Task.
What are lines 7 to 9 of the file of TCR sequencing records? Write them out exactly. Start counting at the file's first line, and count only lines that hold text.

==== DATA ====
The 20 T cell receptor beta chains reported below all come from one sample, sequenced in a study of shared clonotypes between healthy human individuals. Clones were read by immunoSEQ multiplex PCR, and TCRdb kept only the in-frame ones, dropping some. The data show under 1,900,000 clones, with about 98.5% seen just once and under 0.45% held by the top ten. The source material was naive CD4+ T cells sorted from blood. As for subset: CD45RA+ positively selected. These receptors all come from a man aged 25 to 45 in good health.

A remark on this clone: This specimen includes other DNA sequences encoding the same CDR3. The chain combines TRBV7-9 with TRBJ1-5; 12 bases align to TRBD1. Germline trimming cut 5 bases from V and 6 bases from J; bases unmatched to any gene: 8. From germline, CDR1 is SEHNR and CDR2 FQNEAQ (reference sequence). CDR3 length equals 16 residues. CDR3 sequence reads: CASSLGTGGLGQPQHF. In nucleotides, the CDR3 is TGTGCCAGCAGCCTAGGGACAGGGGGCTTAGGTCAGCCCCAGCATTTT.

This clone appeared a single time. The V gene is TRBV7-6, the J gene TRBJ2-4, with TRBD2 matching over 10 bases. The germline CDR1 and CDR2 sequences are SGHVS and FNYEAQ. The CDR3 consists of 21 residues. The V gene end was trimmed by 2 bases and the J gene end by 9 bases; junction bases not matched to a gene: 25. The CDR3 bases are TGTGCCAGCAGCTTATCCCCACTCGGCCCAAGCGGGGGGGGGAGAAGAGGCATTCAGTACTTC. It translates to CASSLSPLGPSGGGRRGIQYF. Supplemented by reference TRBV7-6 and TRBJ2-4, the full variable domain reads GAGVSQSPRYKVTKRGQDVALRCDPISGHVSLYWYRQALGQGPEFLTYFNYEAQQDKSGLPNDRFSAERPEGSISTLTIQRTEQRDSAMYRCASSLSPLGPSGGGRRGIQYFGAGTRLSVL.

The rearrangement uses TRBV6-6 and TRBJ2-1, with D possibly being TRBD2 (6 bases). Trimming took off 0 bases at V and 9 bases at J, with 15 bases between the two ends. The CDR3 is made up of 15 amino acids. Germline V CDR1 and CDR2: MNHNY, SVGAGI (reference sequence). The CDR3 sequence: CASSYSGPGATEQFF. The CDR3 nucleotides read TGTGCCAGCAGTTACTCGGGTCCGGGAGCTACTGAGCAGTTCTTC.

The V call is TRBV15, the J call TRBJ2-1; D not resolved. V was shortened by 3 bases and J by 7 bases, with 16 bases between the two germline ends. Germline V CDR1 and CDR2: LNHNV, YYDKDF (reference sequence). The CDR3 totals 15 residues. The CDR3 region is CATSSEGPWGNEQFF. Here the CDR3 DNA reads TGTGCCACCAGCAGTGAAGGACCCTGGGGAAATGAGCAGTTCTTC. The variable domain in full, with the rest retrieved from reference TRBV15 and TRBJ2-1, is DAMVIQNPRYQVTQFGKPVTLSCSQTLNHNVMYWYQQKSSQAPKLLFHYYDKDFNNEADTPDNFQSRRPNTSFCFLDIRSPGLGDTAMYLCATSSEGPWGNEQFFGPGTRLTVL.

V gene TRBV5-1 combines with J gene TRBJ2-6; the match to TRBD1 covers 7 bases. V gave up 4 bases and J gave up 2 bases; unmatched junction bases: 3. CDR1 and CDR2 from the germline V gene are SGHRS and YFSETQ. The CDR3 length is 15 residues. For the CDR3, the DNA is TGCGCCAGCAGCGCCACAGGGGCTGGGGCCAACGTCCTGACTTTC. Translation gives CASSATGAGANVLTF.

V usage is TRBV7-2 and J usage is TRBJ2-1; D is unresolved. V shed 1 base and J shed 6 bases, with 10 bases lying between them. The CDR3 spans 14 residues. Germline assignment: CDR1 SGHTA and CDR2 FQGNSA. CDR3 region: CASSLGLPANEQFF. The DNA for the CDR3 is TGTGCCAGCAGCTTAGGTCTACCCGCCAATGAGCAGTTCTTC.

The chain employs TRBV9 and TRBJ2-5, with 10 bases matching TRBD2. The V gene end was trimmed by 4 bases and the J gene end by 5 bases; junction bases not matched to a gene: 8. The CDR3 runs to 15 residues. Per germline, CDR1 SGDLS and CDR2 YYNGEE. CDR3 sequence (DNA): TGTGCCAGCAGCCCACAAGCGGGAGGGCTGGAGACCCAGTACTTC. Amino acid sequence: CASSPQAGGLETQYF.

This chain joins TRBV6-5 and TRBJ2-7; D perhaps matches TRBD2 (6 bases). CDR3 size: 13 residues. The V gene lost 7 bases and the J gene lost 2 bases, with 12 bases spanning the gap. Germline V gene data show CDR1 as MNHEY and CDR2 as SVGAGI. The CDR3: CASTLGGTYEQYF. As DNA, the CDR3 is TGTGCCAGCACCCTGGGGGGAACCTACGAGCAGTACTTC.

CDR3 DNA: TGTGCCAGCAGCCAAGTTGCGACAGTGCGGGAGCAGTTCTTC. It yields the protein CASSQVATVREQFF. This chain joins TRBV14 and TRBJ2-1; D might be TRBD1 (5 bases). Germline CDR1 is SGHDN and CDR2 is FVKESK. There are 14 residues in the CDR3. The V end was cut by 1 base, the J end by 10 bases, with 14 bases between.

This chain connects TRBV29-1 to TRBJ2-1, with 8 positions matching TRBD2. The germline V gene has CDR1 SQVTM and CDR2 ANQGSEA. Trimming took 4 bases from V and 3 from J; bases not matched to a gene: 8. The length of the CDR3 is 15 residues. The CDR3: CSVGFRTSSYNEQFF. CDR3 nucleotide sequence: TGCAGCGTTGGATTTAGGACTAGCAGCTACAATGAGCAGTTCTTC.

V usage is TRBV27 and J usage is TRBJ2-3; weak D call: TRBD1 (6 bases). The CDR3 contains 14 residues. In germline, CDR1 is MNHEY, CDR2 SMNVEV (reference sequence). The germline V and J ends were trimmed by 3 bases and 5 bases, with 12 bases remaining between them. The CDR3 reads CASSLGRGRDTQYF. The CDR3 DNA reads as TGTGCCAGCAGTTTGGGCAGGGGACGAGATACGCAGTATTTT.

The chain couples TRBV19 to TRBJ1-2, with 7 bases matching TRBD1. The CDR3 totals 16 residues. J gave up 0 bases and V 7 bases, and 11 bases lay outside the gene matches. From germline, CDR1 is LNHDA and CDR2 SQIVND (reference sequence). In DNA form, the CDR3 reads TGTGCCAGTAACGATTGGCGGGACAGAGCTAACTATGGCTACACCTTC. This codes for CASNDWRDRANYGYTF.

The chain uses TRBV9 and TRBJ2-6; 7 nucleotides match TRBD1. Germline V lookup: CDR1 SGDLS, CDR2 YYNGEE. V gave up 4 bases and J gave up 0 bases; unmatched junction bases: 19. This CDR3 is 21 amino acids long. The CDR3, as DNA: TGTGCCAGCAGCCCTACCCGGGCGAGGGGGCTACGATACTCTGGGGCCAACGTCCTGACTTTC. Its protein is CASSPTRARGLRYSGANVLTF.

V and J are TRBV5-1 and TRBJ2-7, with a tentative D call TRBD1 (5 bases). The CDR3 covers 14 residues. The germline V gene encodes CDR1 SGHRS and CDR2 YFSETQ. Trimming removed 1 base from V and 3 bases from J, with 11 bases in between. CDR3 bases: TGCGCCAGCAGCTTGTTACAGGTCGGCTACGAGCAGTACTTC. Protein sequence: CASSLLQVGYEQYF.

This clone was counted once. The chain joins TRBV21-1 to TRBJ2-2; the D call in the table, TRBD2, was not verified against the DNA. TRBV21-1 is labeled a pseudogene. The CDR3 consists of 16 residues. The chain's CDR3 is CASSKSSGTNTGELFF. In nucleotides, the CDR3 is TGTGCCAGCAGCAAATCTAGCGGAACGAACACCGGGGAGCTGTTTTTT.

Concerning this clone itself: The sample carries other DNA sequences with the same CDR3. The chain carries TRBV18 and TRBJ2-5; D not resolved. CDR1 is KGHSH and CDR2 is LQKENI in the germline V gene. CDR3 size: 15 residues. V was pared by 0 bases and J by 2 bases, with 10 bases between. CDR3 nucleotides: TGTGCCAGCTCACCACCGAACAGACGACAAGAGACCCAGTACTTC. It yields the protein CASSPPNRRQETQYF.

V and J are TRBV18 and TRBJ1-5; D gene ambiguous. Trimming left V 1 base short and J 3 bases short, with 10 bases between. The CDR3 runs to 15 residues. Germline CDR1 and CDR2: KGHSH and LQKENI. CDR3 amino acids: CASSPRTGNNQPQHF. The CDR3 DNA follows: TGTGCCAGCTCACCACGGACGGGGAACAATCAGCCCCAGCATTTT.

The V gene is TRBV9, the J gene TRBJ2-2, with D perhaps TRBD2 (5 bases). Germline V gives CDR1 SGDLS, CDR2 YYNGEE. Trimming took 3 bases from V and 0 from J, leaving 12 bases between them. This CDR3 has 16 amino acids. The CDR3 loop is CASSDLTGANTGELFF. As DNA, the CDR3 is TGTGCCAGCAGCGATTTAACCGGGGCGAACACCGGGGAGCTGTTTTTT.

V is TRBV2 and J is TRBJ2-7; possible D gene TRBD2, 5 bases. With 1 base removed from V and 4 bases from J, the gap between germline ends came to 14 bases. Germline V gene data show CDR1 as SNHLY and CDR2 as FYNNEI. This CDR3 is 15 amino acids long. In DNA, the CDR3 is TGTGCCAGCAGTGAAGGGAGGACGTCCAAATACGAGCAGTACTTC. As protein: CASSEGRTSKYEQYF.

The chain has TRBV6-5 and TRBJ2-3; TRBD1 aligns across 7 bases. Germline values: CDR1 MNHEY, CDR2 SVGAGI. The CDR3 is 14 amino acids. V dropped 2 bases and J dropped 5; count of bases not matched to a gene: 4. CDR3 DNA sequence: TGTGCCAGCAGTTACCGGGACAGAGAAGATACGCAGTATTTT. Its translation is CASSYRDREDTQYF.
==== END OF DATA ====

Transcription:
V usage is TRBV7-2 and J usage is TRBJ2-1; D is unresolved. V shed 1 base and J shed 6 bases, with 10 bases lying between them. The CDR3 spans 14 residues. Germline assignment: CDR1 SGHTA and CDR2 FQGNSA. CDR3 region: CASSLGLPANEQFF. The DNA for the CDR3 is TGTGCCAGCAGCTTAGGTCTACCCGCCAATGAGCAGTTCTTC.

The chain employs TRBV9 and TRBJ2-5, with 10 bases matching TRBD2. The V gene end was trimmed by 4 bases and the J gene end by 5 bases; junction bases not matched to a gene: 8. The CDR3 runs to 15 residues. Per germline, CDR1 SGDLS and CDR2 YYNGEE. CDR3 sequence (DNA): TGTGCCAGCAGCCCACAAGCGGGAGGGCTGGAGACCCAGTACTTC. Amino acid sequence: CASSPQAGGLETQYF.

This chain joins TRBV6-5 and TRBJ2-7; D perhaps matches TRBD2 (6 bases). CDR3 size: 13 residues. The V gene lost 7 bases and the J gene lost 2 bases, with 12 bases spanning the gap. Germline V gene data show CDR1 as MNHEY and CDR2 as SVGAGI. The CDR3: CASTLGGTYEQYF. As DNA, the CDR3 is TGTGCCAGCACCCTGGGGGGAACCTACGAGCAGTACTTC.